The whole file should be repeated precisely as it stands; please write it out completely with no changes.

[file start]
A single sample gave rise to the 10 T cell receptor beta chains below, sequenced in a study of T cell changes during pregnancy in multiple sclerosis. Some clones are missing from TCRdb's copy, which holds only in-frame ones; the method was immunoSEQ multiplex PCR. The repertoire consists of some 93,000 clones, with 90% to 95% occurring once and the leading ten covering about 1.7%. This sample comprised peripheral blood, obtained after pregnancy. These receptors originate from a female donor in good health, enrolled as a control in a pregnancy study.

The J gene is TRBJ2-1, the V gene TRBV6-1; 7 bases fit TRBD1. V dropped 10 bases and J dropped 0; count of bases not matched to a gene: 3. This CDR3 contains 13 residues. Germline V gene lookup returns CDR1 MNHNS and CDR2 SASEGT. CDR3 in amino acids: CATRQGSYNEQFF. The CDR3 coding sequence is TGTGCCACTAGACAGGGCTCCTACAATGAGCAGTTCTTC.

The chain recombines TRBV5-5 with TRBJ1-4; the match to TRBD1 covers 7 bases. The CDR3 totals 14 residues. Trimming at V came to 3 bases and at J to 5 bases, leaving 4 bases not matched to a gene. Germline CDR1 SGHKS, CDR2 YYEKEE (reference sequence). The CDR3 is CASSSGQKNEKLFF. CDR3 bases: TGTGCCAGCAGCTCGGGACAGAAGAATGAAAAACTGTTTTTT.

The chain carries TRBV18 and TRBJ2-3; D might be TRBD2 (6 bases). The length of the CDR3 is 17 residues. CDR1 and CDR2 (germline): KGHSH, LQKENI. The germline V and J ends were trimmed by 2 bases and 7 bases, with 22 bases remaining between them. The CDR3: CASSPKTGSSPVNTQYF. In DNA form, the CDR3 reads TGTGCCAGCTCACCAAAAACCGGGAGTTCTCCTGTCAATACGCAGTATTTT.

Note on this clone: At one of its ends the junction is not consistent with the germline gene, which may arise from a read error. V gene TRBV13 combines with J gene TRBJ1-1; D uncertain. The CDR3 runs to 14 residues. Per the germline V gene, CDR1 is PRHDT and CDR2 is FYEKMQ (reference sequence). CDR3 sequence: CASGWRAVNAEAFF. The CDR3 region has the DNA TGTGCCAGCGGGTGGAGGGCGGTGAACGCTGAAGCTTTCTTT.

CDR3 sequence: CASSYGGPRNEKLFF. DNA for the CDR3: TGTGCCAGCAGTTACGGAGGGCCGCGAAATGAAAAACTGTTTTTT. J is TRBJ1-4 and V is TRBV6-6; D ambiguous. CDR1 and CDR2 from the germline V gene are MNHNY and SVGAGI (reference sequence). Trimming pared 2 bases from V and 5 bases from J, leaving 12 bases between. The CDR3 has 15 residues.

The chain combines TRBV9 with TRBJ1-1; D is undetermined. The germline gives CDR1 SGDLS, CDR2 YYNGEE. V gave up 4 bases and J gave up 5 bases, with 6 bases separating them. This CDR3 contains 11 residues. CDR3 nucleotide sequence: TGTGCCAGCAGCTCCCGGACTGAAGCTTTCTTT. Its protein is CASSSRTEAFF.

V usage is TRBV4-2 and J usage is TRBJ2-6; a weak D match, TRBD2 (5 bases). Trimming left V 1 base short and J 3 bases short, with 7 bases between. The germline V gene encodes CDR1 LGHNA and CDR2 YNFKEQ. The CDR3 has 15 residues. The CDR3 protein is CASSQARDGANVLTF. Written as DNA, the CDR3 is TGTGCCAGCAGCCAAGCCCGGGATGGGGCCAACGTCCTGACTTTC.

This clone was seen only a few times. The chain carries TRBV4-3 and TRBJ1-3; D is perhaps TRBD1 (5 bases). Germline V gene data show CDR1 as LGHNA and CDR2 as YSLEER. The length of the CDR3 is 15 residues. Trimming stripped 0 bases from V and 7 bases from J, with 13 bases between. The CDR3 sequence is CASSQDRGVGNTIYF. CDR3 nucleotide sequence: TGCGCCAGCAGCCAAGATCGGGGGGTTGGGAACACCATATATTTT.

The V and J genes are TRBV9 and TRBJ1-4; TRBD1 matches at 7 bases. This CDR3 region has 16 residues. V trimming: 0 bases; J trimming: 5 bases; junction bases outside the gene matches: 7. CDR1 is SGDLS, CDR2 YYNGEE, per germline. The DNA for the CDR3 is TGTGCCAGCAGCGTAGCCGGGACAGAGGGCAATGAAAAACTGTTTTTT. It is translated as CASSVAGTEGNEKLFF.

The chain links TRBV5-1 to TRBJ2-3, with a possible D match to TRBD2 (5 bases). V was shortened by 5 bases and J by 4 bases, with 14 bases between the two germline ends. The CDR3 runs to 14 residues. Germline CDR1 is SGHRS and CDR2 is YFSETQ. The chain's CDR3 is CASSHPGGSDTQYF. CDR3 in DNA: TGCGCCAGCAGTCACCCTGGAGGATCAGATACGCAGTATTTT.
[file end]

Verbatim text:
A single sample gave rise to the 10 T cell receptor beta chains below, sequenced in a study of T cell changes during pregnancy in multiple sclerosis. Some clones are missing from TCRdb's copy, which holds only in-frame ones; the method was immunoSEQ multiplex PCR. The repertoire consists of some 93,000 clones, with 90% to 95% occurring once and the leading ten covering about 1.7%. This sample comprised peripheral blood, obtained after pregnancy. These receptors originate from a female donor in good health, enrolled as a control in a pregnancy study.

The J gene is TRBJ2-1, the V gene TRBV6-1; 7 bases fit TRBD1. V dropped 10 bases and J dropped 0; count of bases not matched to a gene: 3. This CDR3 contains 13 residues. Germline V gene lookup returns CDR1 MNHNS and CDR2 SASEGT. CDR3 in amino acids: CATRQGSYNEQFF. The CDR3 coding sequence is TGTGCCACTAGACAGGGCTCCTACAATGAGCAGTTCTTC.

The chain recombines TRBV5-5 with TRBJ1-4; the match to TRBD1 covers 7 bases. The CDR3 totals 14 residues. Trimming at V came to 3 bases and at J to 5 bases, leaving 4 bases not matched to a gene. Germline CDR1 SGHKS, CDR2 YYEKEE (reference sequence). The CDR3 is CASSSGQKNEKLFF. CDR3 bases: TGTGCCAGCAGCTCGGGACAGAAGAATGAAAAACTGTTTTTT.

The chain carries TRBV18 and TRBJ2-3; D might be TRBD2 (6 bases). The length of the CDR3 is 17 residues. CDR1 and CDR2 (germline): KGHSH, LQKENI. The germline V and J ends were trimmed by 2 bases and 7 bases, with 22 bases remaining between them. The CDR3: CASSPKTGSSPVNTQYF. In DNA form, the CDR3 reads TGTGCCAGCTCACCAAAAACCGGGAGTTCTCCTGTCAATACGCAGTATTTT.

Note on this clone: At one of its ends the junction is not consistent with the germline gene, which may arise from a read error. V gene TRBV13 combines with J gene TRBJ1-1; D uncertain. The CDR3 runs to 14 residues. Per the germline V gene, CDR1 is PRHDT and CDR2 is FYEKMQ (reference sequence). CDR3 sequence: CASGWRAVNAEAFF. The CDR3 region has the DNA TGTGCCAGCGGGTGGAGGGCGGTGAACGCTGAAGCTTTCTTT.

CDR3 sequence: CASSYGGPRNEKLFF. DNA for the CDR3: TGTGCCAGCAGTTACGGAGGGCCGCGAAATGAAAAACTGTTTTTT. J is TRBJ1-4 and V is TRBV6-6; D ambiguous. CDR1 and CDR2 from the germline V gene are MNHNY and SVGAGI (reference sequence). Trimming pared 2 bases from V and 5 bases from J, leaving 12 bases between. The CDR3 has 15 residues.

The chain combines TRBV9 with TRBJ1-1; D is undetermined. The germline gives CDR1 SGDLS, CDR2 YYNGEE. V gave up 4 bases and J gave up 5 bases, with 6 bases separating them. This CDR3 contains 11 residues. CDR3 nucleotide sequence: TGTGCCAGCAGCTCCCGGACTGAAGCTTTCTTT. Its protein is CASSSRTEAFF.

V usage is TRBV4-2 and J usage is TRBJ2-6; a weak D match, TRBD2 (5 bases). Trimming left V 1 base short and J 3 bases short, with 7 bases between. The germline V gene encodes CDR1 LGHNA and CDR2 YNFKEQ. The CDR3 has 15 residues. The CDR3 protein is CASSQARDGANVLTF. Written as DNA, the CDR3 is TGTGCCAGCAGCCAAGCCCGGGATGGGGCCAACGTCCTGACTTTC.

This clone was seen only a few times. The chain carries TRBV4-3 and TRBJ1-3; D is perhaps TRBD1 (5 bases). Germline V gene data show CDR1 as LGHNA and CDR2 as YSLEER. The length of the CDR3 is 15 residues. Trimming stripped 0 bases from V and 7 bases from J, with 13 bases between. The CDR3 sequence is CASSQDRGVGNTIYF. CDR3 nucleotide sequence: TGCGCCAGCAGCCAAGATCGGGGGGTTGGGAACACCATATATTTT.

The V and J genes are TRBV9 and TRBJ1-4; TRBD1 matches at 7 bases. This CDR3 region has 16 residues. V trimming: 0 bases; J trimming: 5 bases; junction bases outside the gene matches: 7. CDR1 is SGDLS, CDR2 YYNGEE, per germline. The DNA for the CDR3 is TGTGCCAGCAGCGTAGCCGGGACAGAGGGCAATGAAAAACTGTTTTTT. It is translated as CASSVAGTEGNEKLFF.

The chain links TRBV5-1 to TRBJ2-3, with a possible D match to TRBD2 (5 bases). V was shortened by 5 bases and J by 4 bases, with 14 bases between the two germline ends. The CDR3 runs to 14 residues. Germline CDR1 is SGHRS and CDR2 is YFSETQ. The chain's CDR3 is CASSHPGGSDTQYF. CDR3 in DNA: TGCGCCAGCAGTCACCCTGGAGGATCAGATACGCAGTATTTT.